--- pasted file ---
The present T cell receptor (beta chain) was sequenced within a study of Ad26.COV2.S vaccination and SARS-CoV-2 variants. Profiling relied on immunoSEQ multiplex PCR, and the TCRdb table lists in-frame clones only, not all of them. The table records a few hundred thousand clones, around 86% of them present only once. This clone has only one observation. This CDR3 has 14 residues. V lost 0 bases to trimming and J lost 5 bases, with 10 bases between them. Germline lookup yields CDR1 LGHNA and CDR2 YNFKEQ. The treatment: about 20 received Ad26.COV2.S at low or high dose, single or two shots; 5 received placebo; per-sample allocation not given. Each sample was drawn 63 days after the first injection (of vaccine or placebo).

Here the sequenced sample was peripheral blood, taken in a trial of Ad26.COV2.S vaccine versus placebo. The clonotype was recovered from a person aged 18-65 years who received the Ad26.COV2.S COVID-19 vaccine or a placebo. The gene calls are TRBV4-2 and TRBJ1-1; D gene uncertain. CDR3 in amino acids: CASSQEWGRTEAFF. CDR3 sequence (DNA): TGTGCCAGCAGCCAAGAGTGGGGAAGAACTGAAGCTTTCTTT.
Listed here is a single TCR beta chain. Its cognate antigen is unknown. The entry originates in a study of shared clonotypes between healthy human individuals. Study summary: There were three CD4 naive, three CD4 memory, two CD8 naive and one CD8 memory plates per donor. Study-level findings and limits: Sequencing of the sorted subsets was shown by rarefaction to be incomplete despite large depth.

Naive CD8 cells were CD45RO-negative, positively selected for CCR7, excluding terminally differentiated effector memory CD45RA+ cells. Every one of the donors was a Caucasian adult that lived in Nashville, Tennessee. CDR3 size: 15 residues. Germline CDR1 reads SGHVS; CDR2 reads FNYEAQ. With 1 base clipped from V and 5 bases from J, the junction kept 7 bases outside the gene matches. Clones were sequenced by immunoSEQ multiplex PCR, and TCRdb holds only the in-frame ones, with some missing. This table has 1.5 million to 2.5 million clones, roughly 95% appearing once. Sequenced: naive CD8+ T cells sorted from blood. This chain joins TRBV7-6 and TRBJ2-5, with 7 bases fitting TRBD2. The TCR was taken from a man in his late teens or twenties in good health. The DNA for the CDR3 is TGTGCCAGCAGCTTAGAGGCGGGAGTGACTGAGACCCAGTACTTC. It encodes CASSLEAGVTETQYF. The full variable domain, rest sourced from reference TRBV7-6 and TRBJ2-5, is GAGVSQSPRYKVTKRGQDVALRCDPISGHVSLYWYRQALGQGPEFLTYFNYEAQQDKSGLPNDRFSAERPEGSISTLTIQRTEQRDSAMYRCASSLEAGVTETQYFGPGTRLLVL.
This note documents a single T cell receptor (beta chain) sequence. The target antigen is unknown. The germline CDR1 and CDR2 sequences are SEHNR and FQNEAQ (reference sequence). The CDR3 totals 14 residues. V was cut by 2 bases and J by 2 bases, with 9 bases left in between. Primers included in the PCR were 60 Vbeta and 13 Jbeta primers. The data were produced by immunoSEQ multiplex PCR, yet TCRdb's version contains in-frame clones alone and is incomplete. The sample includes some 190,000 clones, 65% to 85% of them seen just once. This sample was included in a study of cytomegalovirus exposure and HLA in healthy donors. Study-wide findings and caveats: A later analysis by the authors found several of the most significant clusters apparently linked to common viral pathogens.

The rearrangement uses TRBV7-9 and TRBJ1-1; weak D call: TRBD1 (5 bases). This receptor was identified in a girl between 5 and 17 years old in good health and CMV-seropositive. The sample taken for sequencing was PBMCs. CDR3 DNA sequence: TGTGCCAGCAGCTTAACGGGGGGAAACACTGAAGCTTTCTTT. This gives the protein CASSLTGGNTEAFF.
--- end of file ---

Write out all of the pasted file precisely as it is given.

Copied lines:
The present T cell receptor (beta chain) was sequenced within a study of Ad26.COV2.S vaccination and SARS-CoV-2 variants. Profiling relied on immunoSEQ multiplex PCR, and the TCRdb table lists in-frame clones only, not all of them. The table records a few hundred thousand clones, around 86% of them present only once. This clone has only one observation. This CDR3 has 14 residues. V lost 0 bases to trimming and J lost 5 bases, with 10 bases between them. Germline lookup yields CDR1 LGHNA and CDR2 YNFKEQ. The treatment: about 20 received Ad26.COV2.S at low or high dose, single or two shots; 5 received placebo; per-sample allocation not given. Each sample was drawn 63 days after the first injection (of vaccine or placebo).

Here the sequenced sample was peripheral blood, taken in a trial of Ad26.COV2.S vaccine versus placebo. The clonotype was recovered from a person aged 18-65 years who received the Ad26.COV2.S COVID-19 vaccine or a placebo. The gene calls are TRBV4-2 and TRBJ1-1; D gene uncertain. CDR3 in amino acids: CASSQEWGRTEAFF. CDR3 sequence (DNA): TGTGCCAGCAGCCAAGAGTGGGGAAGAACTGAAGCTTTCTTT.
Listed here is a single TCR beta chain. Its cognate antigen is unknown. The entry originates in a study of shared clonotypes between healthy human individuals. Study summary: There were three CD4 naive, three CD4 memory, two CD8 naive and one CD8 memory plates per donor. Study-level findings and limits: Sequencing of the sorted subsets was shown by rarefaction to be incomplete despite large depth.

Naive CD8 cells were CD45RO-negative, positively selected for CCR7, excluding terminally differentiated effector memory CD45RA+ cells. Every one of the donors was a Caucasian adult that lived in Nashville, Tennessee. CDR3 size: 15 residues. Germline CDR1 reads SGHVS; CDR2 reads FNYEAQ. With 1 base clipped from V and 5 bases from J, the junction kept 7 bases outside the gene matches. Clones were sequenced by immunoSEQ multiplex PCR, and TCRdb holds only the in-frame ones, with some missing. This table has 1.5 million to 2.5 million clones, roughly 95% appearing once. Sequenced: naive CD8+ T cells sorted from blood. This chain joins TRBV7-6 and TRBJ2-5, with 7 bases fitting TRBD2. The TCR was taken from a man in his late teens or twenties in good health. The DNA for the CDR3 is TGTGCCAGCAGCTTAGAGGCGGGAGTGACTGAGACCCAGTACTTC. It encodes CASSLEAGVTETQYF. The full variable domain, rest sourced from reference TRBV7-6 and TRBJ2-5, is GAGVSQSPRYKVTKRGQDVALRCDPISGHVSLYWYRQALGQGPEFLTYFNYEAQQDKSGLPNDRFSAERPEGSISTLTIQRTEQRDSAMYRCASSLEAGVTETQYFGPGTRLLVL.
This note documents a single T cell receptor (beta chain) sequence. The target antigen is unknown. The germline CDR1 and CDR2 sequences are SEHNR and FQNEAQ (reference sequence). The CDR3 totals 14 residues. V was cut by 2 bases and J by 2 bases, with 9 bases left in between. Primers included in the PCR were 60 Vbeta and 13 Jbeta primers. The data were produced by immunoSEQ multiplex PCR, yet TCRdb's version contains in-frame clones alone and is incomplete. The sample includes some 190,000 clones, 65% to 85% of them seen just once. This sample was included in a study of cytomegalovirus exposure and HLA in healthy donors. Study-wide findings and caveats: A later analysis by the authors found several of the most significant clusters apparently linked to common viral pathogens.

The rearrangement uses TRBV7-9 and TRBJ1-1; weak D call: TRBD1 (5 bases). This receptor was identified in a girl between 5 and 17 years old in good health and CMV-seropositive. The sample taken for sequencing was PBMCs. CDR3 DNA sequence: TGTGCCAGCAGCTTAACGGGGGGAAACACTGAAGCTTTCTTT. This gives the protein CASSLTGGNTEAFF.